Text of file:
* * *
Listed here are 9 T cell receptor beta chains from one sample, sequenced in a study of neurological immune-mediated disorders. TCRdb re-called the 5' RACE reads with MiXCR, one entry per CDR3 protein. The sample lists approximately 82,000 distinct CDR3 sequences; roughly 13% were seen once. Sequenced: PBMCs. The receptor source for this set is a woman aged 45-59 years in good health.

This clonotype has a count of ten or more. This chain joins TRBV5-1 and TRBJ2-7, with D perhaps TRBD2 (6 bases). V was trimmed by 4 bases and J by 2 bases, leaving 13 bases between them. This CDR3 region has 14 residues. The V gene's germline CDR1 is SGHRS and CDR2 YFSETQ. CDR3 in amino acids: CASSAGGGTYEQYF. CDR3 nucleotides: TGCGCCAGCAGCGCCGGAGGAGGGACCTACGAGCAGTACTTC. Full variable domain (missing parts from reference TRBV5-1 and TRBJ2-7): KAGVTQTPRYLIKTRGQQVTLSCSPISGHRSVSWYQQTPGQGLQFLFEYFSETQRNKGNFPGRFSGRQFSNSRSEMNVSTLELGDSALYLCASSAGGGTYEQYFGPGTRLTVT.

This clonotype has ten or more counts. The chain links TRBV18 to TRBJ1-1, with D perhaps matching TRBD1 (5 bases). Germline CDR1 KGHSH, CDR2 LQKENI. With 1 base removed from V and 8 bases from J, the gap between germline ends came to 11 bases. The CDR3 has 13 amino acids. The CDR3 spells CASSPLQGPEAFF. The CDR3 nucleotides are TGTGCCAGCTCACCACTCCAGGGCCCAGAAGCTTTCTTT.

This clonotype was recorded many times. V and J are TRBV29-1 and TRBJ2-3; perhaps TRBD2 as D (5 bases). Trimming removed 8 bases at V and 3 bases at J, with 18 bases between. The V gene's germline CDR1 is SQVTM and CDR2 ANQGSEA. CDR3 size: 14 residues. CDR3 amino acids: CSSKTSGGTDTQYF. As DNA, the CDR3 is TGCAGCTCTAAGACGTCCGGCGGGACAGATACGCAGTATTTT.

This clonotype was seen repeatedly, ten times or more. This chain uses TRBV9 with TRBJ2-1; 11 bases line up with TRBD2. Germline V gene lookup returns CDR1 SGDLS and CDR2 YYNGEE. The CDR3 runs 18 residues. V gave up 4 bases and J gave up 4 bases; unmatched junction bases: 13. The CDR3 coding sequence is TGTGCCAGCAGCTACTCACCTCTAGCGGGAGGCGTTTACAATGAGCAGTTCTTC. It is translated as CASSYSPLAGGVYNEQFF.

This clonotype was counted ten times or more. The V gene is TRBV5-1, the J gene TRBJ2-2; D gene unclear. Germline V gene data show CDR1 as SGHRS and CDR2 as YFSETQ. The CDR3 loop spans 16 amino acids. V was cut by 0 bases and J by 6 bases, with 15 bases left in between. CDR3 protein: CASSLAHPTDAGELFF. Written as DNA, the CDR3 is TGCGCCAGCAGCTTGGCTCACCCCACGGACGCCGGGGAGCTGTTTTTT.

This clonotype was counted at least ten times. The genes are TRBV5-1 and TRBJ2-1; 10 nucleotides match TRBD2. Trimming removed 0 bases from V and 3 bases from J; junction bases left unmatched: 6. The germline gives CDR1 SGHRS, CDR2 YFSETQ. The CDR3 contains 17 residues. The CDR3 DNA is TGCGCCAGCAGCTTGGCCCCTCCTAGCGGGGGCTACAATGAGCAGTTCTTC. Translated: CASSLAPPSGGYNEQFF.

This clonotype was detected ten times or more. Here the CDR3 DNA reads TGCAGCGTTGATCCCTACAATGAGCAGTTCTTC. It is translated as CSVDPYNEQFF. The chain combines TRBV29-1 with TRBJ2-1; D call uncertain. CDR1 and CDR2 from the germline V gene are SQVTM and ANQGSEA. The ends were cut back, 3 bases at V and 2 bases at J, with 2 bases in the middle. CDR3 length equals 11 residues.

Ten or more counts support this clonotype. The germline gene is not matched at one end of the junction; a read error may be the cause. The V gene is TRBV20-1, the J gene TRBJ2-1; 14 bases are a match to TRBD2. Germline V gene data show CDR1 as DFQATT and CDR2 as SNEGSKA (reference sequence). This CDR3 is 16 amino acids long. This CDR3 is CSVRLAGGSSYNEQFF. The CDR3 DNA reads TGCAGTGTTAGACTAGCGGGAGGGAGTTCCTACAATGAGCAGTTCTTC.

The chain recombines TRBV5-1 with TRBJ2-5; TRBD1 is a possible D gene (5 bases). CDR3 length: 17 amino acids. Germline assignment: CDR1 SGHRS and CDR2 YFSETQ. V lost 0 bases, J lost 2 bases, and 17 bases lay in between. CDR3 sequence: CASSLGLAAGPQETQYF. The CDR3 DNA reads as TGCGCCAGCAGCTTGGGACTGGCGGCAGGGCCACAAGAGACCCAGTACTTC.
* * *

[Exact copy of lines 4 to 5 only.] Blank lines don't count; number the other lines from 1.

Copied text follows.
This clonotype was recorded many times. V and J are TRBV29-1 and TRBJ2-3; perhaps TRBD2 as D (5 bases). Trimming removed 8 bases at V and 3 bases at J, with 18 bases between. The V gene's germline CDR1 is SQVTM and CDR2 ANQGSEA. CDR3 size: 14 residues. CDR3 amino acids: CSSKTSGGTDTQYF. As DNA, the CDR3 is TGCAGCTCTAAGACGTCCGGCGGGACAGATACGCAGTATTTT.

This clonotype was seen repeatedly, ten times or more. This chain uses TRBV9 with TRBJ2-1; 11 bases line up with TRBD2. Germline V gene lookup returns CDR1 SGDLS and CDR2 YYNGEE. The CDR3 runs 18 residues. V gave up 4 bases and J gave up 4 bases; unmatched junction bases: 13. The CDR3 coding sequence is TGTGCCAGCAGCTACTCACCTCTAGCGGGAGGCGTTTACAATGAGCAGTTCTTC. It is translated as CASSYSPLAGGVYNEQFF.